Lyra (Dafne Keen) and Will (Amir Wilson) explore a strange new world

His review of Dark Materials: Season 2 is incredibly good

By Emily Wilson

Lyra (Dafne Keen) and Will (Amir Wilson) explore a strange new world

BBC / Bad Wolf

The second season of His Dark Materials starts right where we left off in the first series. Lyra and her demon Pan have washed up in a strange new world. Here, in a seemingly deserted city, she will soon meet another young hero, Will. So far he has followed his own story in a different version of reality than Lyras. From now on, it seems, together they will fight the good fight against the forces of darkness.

Everything about the BBC rendering of Philip Pullman’s novel series is well done and super high quality. The title sequence – the music, the art – is incredibly good, and the images and effects throughout the show are cinematic.

Not only is the writing tight, the cast is exceptional too. Young leads, Lyra (Dafne Keen) and Will (Amir Wilson) do a fantastic job of keeping the center of the story. Lord Asriel (James McAvoy), Lyra’s father, is out for this season, but instead we get Will’s father, played by Andrew Scott, aka the Priest of Fleabag. Phoebe Waller-Bridge speaks his demon in a pretty little Easter egg for Fleabag fans.


I watched the first series of His Dark Materials with kids, and when I watched season 2 alone, I wondered if I would enjoy it as well without it falling under the welcome umbrella of glorious family viewing. There is never enough for us.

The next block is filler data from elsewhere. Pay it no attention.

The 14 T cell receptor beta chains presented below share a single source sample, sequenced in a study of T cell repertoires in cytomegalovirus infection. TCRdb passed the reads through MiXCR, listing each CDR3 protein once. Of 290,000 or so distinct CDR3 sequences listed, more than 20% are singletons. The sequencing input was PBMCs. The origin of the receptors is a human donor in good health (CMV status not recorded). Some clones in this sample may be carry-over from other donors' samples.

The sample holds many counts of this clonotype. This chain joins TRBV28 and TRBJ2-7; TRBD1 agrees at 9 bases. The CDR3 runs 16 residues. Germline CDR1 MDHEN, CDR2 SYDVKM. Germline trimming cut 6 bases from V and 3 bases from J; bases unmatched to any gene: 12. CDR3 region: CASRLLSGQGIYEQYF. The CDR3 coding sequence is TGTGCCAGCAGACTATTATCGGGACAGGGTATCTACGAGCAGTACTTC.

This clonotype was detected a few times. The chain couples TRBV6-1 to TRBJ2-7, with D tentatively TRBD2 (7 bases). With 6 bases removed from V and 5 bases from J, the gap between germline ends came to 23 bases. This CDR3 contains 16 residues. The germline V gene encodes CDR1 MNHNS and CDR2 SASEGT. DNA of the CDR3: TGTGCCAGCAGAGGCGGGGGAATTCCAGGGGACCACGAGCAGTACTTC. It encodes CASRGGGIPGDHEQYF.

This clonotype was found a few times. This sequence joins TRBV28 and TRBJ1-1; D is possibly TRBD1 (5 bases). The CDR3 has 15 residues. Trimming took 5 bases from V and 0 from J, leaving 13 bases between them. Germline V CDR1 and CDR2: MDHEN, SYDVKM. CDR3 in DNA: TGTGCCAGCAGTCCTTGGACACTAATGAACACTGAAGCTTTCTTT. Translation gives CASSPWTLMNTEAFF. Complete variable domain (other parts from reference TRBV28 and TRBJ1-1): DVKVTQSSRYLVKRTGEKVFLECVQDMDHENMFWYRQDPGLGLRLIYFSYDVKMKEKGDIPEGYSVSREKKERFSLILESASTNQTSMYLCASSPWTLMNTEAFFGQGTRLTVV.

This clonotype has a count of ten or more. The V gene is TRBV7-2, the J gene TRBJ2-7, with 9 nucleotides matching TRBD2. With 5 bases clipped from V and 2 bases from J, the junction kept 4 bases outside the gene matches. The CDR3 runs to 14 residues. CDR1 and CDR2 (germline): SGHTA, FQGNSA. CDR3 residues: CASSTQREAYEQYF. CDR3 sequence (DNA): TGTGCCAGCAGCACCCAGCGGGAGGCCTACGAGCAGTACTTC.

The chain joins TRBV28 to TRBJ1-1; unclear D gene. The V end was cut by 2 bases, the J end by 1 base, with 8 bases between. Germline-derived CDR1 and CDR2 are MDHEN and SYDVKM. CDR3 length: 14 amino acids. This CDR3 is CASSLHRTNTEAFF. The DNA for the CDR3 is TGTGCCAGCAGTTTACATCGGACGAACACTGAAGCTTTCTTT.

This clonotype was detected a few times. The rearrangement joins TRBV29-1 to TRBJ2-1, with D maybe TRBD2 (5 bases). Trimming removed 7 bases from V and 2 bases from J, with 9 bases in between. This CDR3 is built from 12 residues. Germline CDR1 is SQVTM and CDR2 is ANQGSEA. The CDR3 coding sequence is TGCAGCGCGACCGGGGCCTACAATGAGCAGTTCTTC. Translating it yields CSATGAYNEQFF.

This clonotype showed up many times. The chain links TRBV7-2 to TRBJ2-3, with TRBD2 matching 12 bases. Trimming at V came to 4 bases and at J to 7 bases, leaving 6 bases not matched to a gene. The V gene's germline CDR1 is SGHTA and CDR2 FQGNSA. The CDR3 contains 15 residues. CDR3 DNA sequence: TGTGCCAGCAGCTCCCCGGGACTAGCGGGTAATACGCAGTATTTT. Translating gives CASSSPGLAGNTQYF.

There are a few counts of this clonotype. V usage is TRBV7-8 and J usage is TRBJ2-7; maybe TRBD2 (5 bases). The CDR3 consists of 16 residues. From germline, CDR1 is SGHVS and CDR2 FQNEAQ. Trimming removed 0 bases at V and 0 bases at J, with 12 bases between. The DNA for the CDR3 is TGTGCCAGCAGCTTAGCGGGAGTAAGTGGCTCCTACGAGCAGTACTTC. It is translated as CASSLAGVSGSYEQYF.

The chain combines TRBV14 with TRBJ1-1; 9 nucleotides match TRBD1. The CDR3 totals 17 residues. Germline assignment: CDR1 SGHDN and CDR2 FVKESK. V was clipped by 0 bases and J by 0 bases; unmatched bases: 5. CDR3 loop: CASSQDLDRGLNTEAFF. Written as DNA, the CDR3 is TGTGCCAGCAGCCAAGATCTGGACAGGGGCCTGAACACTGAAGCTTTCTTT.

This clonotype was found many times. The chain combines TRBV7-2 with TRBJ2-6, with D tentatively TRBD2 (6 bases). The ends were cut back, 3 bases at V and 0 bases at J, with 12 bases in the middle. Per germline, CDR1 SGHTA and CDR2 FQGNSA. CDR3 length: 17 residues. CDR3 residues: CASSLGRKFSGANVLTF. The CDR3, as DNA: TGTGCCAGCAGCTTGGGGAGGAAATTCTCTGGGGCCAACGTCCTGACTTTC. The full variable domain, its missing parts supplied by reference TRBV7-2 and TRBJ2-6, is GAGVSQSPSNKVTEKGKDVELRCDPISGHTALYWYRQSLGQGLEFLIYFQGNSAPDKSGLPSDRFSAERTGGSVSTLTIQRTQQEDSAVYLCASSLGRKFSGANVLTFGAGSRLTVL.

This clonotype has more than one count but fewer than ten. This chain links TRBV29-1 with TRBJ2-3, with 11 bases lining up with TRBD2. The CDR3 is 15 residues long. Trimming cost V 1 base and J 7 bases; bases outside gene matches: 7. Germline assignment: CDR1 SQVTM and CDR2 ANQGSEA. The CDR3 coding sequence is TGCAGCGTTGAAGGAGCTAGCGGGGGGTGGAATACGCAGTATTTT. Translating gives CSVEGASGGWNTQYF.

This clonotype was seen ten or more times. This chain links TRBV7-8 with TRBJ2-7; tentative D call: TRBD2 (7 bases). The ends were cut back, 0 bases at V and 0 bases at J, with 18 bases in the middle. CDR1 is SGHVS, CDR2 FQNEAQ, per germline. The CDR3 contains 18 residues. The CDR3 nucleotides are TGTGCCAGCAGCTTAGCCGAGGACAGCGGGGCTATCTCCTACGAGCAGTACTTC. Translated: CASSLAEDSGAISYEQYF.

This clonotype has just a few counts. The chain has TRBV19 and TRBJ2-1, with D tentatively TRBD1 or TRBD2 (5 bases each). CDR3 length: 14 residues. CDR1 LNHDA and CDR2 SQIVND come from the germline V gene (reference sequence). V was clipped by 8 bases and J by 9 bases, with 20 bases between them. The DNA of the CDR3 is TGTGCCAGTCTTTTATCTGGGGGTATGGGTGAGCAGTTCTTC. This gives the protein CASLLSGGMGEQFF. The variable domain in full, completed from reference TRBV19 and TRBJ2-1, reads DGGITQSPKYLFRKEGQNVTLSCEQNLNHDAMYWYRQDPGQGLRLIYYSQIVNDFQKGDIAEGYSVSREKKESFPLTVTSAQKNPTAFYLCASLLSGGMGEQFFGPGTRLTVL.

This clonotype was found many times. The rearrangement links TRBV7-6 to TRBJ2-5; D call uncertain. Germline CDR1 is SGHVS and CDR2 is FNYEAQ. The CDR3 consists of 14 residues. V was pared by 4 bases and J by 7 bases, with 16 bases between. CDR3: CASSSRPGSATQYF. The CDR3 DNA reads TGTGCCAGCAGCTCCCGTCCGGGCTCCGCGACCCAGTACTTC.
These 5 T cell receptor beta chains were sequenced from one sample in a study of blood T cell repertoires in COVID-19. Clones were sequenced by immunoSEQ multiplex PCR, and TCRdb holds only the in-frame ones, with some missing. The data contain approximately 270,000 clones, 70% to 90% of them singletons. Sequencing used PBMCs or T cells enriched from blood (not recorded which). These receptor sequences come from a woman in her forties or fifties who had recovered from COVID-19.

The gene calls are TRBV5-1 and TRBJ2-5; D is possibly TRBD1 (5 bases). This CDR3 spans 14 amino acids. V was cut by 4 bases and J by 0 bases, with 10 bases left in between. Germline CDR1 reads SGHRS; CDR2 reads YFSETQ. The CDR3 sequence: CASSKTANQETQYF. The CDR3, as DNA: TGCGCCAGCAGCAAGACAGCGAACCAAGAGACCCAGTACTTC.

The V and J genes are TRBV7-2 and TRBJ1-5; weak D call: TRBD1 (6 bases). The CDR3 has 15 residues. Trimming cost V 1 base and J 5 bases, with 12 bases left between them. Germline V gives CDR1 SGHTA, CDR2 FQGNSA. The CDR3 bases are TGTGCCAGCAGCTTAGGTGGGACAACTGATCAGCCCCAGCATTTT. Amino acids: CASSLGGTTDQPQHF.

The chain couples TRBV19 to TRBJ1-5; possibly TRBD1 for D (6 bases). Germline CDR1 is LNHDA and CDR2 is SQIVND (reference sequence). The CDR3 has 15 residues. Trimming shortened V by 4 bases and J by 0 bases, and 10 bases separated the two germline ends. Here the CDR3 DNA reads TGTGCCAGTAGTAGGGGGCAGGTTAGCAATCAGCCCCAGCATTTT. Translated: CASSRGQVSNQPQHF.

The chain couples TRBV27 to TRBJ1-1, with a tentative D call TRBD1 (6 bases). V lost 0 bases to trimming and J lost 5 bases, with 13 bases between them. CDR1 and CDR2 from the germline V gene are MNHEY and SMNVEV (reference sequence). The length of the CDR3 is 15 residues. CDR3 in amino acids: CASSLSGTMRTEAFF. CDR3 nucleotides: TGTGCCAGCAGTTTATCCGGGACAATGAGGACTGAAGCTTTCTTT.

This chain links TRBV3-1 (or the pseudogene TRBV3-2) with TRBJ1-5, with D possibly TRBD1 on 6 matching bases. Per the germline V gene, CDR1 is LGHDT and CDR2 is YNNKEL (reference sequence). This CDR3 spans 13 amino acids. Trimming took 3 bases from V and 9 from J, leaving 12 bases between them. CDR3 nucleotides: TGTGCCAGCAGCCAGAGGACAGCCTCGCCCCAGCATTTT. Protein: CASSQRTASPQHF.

In any case, there was nothing to worry about. The main characters are kids, but there’s enough going on for every adult – and of course there’s Ms. Coulter (Ruth Wilson). Ms. Coulter dominated at least the first five episodes of this season. Disguised as some sort of 1940s femme fatale, she is terrifying, yet heartbreakingly human.

Every time she walks into a room, it’s drama. For reasons beyond our fathom I have never read the books the show is based on. So I’m intrigued to learn more about Ms. Coulter, especially her relationship with her monkey demon. It fights and frightens for her and can still be separated from her, which goes against the tradition of the demons. Is it just by their terrible will or are they not a pairing between human and demon at all?

Another delight this past season is the new character Mary Malone, played by Simone Kirby. Malone lives in Oxford in Will’s World, which is basically our version of it, and she studies dark matter – or, as Lyra knows, dust.

She seems to have spent her career plowing a rather lonely furrow to pursue the secrets of our cosmos. Suddenly she is someone at the heart of an adventure story that spans worlds. Through them we get a glimpse of the “science” behind the strange happenings in this multiverse epic.

In these dog days of a long year, I thank Mr. Pullman – and of course the gods of the golden age of television – for this delicious, rather festive treat.

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